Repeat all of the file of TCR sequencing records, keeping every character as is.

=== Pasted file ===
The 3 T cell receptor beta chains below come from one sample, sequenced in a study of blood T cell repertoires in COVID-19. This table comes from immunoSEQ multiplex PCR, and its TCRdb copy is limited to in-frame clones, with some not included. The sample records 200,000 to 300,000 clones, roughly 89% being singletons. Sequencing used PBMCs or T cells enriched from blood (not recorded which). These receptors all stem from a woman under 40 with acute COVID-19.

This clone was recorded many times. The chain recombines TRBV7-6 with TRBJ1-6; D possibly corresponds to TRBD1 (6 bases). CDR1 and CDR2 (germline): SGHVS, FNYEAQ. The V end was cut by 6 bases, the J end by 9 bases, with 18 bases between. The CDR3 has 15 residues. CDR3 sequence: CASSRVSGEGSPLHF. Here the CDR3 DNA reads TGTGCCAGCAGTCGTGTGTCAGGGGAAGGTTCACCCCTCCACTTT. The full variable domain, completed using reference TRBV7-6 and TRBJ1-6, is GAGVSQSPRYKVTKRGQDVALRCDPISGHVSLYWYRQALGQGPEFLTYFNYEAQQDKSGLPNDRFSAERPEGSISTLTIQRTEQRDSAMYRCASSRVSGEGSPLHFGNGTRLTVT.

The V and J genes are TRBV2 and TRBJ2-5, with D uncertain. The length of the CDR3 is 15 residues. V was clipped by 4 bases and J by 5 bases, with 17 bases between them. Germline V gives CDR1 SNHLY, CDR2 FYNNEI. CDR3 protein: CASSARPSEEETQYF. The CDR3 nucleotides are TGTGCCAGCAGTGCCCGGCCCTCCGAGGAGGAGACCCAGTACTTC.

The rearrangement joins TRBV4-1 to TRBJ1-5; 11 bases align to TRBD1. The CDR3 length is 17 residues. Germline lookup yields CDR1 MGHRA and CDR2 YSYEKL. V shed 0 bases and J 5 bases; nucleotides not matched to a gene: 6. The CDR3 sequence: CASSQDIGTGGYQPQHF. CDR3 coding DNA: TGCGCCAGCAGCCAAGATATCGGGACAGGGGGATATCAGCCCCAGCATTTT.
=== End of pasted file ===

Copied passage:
The 3 T cell receptor beta chains below come from one sample, sequenced in a study of blood T cell repertoires in COVID-19. This table comes from immunoSEQ multiplex PCR, and its TCRdb copy is limited to in-frame clones, with some not included. The sample records 200,000 to 300,000 clones, roughly 89% being singletons. Sequencing used PBMCs or T cells enriched from blood (not recorded which). These receptors all stem from a woman under 40 with acute COVID-19.

This clone was recorded many times. The chain recombines TRBV7-6 with TRBJ1-6; D possibly corresponds to TRBD1 (6 bases). CDR1 and CDR2 (germline): SGHVS, FNYEAQ. The V end was cut by 6 bases, the J end by 9 bases, with 18 bases between. The CDR3 has 15 residues. CDR3 sequence: CASSRVSGEGSPLHF. Here the CDR3 DNA reads TGTGCCAGCAGTCGTGTGTCAGGGGAAGGTTCACCCCTCCACTTT. The full variable domain, completed using reference TRBV7-6 and TRBJ1-6, is GAGVSQSPRYKVTKRGQDVALRCDPISGHVSLYWYRQALGQGPEFLTYFNYEAQQDKSGLPNDRFSAERPEGSISTLTIQRTEQRDSAMYRCASSRVSGEGSPLHFGNGTRLTVT.

The V and J genes are TRBV2 and TRBJ2-5, with D uncertain. The length of the CDR3 is 15 residues. V was clipped by 4 bases and J by 5 bases, with 17 bases between them. Germline V gives CDR1 SNHLY, CDR2 FYNNEI. CDR3 protein: CASSARPSEEETQYF. The CDR3 nucleotides are TGTGCCAGCAGTGCCCGGCCCTCCGAGGAGGAGACCCAGTACTTC.

The rearrangement joins TRBV4-1 to TRBJ1-5; 11 bases align to TRBD1. The CDR3 length is 17 residues. Germline lookup yields CDR1 MGHRA and CDR2 YSYEKL. V shed 0 bases and J 5 bases; nucleotides not matched to a gene: 6. The CDR3 sequence: CASSQDIGTGGYQPQHF. CDR3 coding DNA: TGCGCCAGCAGCCAAGATATCGGGACAGGGGGATATCAGCCCCAGCATTTT.